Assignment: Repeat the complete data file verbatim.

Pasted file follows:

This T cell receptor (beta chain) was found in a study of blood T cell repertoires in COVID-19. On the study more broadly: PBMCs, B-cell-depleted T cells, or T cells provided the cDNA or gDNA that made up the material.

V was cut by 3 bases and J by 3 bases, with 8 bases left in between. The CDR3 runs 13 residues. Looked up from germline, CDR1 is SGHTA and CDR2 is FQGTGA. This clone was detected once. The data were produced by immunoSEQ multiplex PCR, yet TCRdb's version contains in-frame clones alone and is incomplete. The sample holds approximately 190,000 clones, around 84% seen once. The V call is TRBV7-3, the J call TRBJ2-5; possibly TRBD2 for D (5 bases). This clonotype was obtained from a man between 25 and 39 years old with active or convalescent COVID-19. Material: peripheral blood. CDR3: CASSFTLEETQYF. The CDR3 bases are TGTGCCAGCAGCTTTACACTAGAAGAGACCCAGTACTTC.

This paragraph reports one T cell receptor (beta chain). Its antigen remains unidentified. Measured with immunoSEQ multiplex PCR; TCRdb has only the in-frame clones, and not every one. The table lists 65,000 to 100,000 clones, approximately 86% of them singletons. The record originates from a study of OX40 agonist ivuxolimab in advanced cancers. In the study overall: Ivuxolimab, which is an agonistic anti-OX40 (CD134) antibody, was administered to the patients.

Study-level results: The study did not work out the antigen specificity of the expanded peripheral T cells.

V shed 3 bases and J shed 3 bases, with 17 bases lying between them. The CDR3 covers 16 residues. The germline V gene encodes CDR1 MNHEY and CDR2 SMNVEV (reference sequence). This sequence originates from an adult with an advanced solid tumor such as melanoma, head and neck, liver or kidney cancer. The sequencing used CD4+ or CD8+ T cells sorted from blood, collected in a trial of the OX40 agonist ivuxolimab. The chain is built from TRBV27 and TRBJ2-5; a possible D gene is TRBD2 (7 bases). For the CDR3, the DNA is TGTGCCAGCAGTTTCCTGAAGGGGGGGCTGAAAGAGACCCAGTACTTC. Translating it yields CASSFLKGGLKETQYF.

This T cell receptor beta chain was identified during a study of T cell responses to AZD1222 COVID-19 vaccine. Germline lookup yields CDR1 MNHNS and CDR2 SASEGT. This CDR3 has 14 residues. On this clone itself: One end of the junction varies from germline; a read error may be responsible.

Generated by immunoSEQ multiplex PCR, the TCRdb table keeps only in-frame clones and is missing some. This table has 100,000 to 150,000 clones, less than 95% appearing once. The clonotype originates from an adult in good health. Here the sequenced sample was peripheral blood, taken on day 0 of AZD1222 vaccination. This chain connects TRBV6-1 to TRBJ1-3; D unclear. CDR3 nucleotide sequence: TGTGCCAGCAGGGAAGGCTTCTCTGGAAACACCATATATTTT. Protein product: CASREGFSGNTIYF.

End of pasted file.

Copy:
This T cell receptor (beta chain) was found in a study of blood T cell repertoires in COVID-19. On the study more broadly: PBMCs, B-cell-depleted T cells, or T cells provided the cDNA or gDNA that made up the material.

V was cut by 3 bases and J by 3 bases, with 8 bases left in between. The CDR3 runs 13 residues. Looked up from germline, CDR1 is SGHTA and CDR2 is FQGTGA. This clone was detected once. The data were produced by immunoSEQ multiplex PCR, yet TCRdb's version contains in-frame clones alone and is incomplete. The sample holds approximately 190,000 clones, around 84% seen once. The V call is TRBV7-3, the J call TRBJ2-5; possibly TRBD2 for D (5 bases). This clonotype was obtained from a man between 25 and 39 years old with active or convalescent COVID-19. Material: peripheral blood. CDR3: CASSFTLEETQYF. The CDR3 bases are TGTGCCAGCAGCTTTACACTAGAAGAGACCCAGTACTTC.

This paragraph reports one T cell receptor (beta chain). Its antigen remains unidentified. Measured with immunoSEQ multiplex PCR; TCRdb has only the in-frame clones, and not every one. The table lists 65,000 to 100,000 clones, approximately 86% of them singletons. The record originates from a study of OX40 agonist ivuxolimab in advanced cancers. In the study overall: Ivuxolimab, which is an agonistic anti-OX40 (CD134) antibody, was administered to the patients.

Study-level results: The study did not work out the antigen specificity of the expanded peripheral T cells.

V shed 3 bases and J shed 3 bases, with 17 bases lying between them. The CDR3 covers 16 residues. The germline V gene encodes CDR1 MNHEY and CDR2 SMNVEV (reference sequence). This sequence originates from an adult with an advanced solid tumor such as melanoma, head and neck, liver or kidney cancer. The sequencing used CD4+ or CD8+ T cells sorted from blood, collected in a trial of the OX40 agonist ivuxolimab. The chain is built from TRBV27 and TRBJ2-5; a possible D gene is TRBD2 (7 bases). For the CDR3, the DNA is TGTGCCAGCAGTTTCCTGAAGGGGGGGCTGAAAGAGACCCAGTACTTC. Translating it yields CASSFLKGGLKETQYF.

This T cell receptor beta chain was identified during a study of T cell responses to AZD1222 COVID-19 vaccine. Germline lookup yields CDR1 MNHNS and CDR2 SASEGT. This CDR3 has 14 residues. On this clone itself: One end of the junction varies from germline; a read error may be responsible.

Generated by immunoSEQ multiplex PCR, the TCRdb table keeps only in-frame clones and is missing some. This table has 100,000 to 150,000 clones, less than 95% appearing once. The clonotype originates from an adult in good health. Here the sequenced sample was peripheral blood, taken on day 0 of AZD1222 vaccination. This chain connects TRBV6-1 to TRBJ1-3; D unclear. CDR3 nucleotide sequence: TGTGCCAGCAGGGAAGGCTTCTCTGGAAACACCATATATTTT. Protein product: CASREGFSGNTIYF.